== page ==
The average Christmas tree costs $35, but it's easy to spend two or three times that. If you're not careful, it may not even last until Christmas. Kelli Grant, Senior Consumer Reporter for SmartMoney.com, shares how to get a good deal.
Compare pricing methods. Some tree vendors charge by the foot, while others charge a flat fee for any tree available. Either might be the better deal, depending on the size you're looking for. Some vendors also charge different prices for different types of trees. Call around to farms, garden centers and other sources to price a specific size.
Check for quality. Whether you buy from a lot or a farm, look for branches that bend rather than break, and needles that aren't easily crushed by hand. Breakage and flaky needles are signs that it's already dehydrated. Give the tree a shake to see how many needles drop; the fewer the better. Some species, like the Fraser Fir, are known for staying fresh the longest.
Watch for sales. With just a few weeks for vendors to attract customers, Christmas trees are a competitive market. Daily-deal sites including Groupon and Gilt City often offer half-price vouchers for purchases from local farms and lots. Purveyors may have coupons to print or use online. Experts also say the profit margins are significant enough that many vendors are willing to negotiate.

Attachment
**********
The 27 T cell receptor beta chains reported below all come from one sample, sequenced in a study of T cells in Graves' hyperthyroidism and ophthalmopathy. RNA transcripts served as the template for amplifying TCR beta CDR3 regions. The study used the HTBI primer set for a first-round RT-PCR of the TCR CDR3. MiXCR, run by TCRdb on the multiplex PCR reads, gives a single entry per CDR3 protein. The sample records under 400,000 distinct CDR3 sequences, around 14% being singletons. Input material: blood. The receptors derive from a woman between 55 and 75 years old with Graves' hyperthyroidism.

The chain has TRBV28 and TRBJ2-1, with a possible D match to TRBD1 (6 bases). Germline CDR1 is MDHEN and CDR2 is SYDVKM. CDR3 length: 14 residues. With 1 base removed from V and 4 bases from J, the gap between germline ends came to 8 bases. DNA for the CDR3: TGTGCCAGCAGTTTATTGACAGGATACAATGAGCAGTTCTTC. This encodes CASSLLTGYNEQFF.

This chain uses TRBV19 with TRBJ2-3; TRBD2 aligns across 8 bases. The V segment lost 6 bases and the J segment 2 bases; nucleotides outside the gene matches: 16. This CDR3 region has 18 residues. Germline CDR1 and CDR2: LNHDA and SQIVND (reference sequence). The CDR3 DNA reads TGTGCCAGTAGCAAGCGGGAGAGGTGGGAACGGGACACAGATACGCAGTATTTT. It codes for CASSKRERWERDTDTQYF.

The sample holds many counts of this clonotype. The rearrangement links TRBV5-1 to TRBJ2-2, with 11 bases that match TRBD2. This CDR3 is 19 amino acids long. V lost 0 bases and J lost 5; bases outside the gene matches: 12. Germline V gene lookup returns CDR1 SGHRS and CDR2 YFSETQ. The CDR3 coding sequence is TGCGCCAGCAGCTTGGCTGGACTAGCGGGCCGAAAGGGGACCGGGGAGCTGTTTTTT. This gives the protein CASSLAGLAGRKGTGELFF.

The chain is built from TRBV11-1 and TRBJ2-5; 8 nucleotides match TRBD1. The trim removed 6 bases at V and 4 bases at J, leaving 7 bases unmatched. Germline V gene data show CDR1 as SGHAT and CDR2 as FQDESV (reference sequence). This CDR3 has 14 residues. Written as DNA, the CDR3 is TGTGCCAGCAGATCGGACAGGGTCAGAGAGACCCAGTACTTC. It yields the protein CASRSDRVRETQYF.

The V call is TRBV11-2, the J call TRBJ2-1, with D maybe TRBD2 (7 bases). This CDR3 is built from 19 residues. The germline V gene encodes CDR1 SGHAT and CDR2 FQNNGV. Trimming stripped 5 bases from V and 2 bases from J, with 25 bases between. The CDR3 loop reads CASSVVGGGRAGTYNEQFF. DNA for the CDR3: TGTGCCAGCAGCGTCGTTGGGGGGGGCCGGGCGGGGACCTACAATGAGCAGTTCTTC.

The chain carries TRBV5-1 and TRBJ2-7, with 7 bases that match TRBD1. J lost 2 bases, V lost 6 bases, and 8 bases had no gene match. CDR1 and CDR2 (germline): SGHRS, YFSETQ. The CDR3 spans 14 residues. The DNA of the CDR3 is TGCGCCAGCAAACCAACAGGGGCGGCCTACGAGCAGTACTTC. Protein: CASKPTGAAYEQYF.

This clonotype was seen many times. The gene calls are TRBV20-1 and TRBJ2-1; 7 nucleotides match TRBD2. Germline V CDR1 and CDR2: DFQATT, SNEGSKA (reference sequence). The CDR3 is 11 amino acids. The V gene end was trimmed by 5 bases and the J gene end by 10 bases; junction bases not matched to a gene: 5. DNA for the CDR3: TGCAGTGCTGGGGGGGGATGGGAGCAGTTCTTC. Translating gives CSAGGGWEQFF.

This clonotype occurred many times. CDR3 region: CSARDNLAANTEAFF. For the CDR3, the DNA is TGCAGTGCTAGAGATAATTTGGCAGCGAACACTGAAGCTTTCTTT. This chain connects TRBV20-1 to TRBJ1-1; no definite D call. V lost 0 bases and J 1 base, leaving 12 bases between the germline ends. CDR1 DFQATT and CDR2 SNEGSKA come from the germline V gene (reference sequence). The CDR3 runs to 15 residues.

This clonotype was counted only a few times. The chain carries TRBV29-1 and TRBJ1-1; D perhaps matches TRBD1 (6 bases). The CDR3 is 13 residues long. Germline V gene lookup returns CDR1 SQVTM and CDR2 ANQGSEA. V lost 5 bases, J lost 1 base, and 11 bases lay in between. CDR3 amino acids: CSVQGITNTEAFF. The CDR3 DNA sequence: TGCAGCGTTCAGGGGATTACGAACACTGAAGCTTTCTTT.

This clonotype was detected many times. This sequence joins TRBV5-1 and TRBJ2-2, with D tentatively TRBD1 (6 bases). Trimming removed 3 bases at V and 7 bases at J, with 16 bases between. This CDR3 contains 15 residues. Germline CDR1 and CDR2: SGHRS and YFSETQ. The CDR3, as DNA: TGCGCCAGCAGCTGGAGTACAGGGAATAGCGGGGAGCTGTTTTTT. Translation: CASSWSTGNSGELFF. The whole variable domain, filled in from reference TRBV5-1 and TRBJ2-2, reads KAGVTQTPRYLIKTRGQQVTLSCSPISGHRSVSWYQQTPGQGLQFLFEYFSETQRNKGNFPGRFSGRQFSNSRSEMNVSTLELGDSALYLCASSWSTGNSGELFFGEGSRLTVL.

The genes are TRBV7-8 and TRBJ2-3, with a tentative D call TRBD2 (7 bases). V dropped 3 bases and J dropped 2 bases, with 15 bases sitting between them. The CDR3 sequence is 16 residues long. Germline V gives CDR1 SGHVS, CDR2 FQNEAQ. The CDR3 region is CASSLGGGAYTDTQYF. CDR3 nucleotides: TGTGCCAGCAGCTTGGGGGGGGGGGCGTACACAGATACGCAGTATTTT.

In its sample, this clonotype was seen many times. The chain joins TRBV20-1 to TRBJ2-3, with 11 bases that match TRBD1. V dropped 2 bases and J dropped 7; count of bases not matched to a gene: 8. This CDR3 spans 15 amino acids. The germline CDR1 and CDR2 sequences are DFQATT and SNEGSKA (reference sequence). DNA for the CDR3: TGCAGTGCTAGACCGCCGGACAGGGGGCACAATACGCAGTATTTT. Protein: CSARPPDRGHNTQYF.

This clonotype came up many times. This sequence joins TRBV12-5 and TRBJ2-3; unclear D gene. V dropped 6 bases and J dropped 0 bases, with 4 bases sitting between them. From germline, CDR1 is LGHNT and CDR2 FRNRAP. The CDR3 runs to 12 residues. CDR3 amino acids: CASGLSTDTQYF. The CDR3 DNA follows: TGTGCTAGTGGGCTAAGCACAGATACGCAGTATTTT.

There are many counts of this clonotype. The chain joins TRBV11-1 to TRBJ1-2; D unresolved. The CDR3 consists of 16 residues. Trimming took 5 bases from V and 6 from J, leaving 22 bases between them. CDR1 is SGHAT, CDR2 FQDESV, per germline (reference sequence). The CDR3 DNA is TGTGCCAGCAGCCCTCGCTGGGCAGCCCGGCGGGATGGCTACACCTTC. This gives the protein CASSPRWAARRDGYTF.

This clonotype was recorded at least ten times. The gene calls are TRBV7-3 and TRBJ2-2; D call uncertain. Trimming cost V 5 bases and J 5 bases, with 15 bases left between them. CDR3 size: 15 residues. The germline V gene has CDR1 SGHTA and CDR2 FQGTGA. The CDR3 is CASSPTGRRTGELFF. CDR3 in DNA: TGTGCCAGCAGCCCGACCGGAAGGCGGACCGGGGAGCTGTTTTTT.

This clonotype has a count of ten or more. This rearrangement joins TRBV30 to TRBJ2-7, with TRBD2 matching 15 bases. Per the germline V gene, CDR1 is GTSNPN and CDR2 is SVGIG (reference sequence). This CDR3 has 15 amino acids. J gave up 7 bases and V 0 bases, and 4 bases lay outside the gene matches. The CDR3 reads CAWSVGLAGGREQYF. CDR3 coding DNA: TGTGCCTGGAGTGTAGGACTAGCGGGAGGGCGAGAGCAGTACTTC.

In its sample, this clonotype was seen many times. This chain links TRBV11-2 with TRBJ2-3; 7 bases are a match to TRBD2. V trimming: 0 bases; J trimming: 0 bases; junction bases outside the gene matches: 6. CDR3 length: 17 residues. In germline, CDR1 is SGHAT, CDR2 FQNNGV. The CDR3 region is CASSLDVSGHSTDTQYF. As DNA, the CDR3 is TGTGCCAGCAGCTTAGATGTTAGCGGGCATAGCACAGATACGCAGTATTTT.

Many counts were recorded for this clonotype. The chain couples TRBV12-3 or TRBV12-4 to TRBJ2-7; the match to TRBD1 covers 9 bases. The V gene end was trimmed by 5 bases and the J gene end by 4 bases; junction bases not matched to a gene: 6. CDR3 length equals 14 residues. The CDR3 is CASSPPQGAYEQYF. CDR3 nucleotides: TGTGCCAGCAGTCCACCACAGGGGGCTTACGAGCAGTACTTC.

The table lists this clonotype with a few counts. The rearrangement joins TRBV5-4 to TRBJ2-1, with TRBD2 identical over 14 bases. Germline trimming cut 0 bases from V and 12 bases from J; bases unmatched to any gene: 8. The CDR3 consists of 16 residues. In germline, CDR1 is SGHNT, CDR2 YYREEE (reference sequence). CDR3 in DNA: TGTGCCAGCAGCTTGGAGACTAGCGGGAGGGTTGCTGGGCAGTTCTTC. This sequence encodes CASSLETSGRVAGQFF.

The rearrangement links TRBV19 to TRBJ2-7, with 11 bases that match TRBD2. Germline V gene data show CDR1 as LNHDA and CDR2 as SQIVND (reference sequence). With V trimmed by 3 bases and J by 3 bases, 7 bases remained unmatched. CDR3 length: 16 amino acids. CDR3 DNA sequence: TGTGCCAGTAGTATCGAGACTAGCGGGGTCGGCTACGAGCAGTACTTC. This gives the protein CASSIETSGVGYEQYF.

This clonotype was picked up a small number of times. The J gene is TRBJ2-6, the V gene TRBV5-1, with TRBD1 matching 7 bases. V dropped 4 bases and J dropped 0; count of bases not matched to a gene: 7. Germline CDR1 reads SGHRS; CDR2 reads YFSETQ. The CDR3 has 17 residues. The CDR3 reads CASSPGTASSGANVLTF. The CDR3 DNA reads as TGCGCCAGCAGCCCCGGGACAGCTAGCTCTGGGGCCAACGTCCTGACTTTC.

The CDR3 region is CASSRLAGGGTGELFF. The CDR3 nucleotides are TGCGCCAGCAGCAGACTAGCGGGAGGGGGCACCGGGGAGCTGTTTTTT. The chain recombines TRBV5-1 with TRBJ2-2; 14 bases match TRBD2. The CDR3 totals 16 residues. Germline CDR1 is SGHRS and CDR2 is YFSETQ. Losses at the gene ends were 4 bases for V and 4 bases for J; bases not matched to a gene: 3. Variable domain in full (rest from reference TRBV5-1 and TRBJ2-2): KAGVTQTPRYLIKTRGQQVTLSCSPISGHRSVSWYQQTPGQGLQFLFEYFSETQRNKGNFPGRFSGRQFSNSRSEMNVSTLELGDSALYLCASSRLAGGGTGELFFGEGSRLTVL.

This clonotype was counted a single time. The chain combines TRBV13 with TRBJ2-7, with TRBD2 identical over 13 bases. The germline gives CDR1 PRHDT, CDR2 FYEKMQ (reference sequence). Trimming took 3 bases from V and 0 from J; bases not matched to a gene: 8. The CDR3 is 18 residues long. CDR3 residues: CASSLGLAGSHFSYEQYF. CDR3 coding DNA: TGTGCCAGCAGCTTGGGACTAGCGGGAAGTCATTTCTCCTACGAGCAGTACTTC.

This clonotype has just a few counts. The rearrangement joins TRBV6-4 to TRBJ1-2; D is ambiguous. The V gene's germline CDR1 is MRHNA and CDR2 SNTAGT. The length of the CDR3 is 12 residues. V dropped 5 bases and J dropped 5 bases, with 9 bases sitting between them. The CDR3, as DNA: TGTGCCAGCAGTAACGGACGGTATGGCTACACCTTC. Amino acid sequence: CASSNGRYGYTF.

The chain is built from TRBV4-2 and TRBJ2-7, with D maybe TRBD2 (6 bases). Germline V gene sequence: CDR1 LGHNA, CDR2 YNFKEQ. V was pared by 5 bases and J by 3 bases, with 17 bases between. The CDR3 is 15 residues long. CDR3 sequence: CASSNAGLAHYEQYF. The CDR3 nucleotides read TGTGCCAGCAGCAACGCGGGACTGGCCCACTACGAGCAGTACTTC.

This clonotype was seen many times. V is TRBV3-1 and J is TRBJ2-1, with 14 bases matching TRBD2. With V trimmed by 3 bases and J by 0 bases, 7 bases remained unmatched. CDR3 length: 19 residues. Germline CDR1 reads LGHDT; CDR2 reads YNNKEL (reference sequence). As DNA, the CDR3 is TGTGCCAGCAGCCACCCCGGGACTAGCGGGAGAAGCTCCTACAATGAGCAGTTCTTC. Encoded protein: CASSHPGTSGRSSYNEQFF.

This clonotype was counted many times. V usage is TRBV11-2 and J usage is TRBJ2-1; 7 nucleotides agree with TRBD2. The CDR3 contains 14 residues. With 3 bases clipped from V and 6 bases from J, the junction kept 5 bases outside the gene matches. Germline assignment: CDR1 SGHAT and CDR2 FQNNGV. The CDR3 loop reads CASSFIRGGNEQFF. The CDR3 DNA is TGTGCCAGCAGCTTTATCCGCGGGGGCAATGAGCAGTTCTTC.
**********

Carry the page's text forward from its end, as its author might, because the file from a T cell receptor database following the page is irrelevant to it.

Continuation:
Cut down your own. The DIY route offers the lowest prices, if you're willing to do some manual labor. The U.S. Forest Service sells permits for consumers to cut down their own tree in a national forest. Fees vary, but the price can be as little as $10.
Follow care guidelines. If you don't get your tree into water within an hour or so after cutting it, you'll need to use a saw or serrated knife to scrape off the sap at the base. Otherwise, the tree will have a tough time drawing in water. Make sure it always has plenty of water, and keep it away from heat sources like fireplaces and radiators that can dry it out.
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